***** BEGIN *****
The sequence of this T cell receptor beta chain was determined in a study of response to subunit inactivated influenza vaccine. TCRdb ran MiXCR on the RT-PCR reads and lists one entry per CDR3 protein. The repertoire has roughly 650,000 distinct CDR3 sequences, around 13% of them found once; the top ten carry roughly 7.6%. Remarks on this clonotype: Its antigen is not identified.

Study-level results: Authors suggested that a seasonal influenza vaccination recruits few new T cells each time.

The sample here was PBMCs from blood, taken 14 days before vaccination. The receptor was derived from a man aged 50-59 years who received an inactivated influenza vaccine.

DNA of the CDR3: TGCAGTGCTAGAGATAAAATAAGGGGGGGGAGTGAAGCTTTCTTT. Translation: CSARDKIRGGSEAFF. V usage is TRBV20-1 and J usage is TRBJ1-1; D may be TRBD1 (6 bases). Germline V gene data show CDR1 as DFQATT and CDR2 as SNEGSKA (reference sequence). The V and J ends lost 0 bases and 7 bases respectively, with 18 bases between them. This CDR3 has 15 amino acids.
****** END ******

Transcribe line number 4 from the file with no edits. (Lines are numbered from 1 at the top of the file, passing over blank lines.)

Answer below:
DNA of the CDR3: TGCAGTGCTAGAGATAAAATAAGGGGGGGGAGTGAAGCTTTCTTT. Translation: CSARDKIRGGSEAFF. V usage is TRBV20-1 and J usage is TRBJ1-1; D may be TRBD1 (6 bases). Germline V gene data show CDR1 as DFQATT and CDR2 as SNEGSKA (reference sequence). The V and J ends lost 0 bases and 7 bases respectively, with 18 bases between them. This CDR3 has 15 amino acids.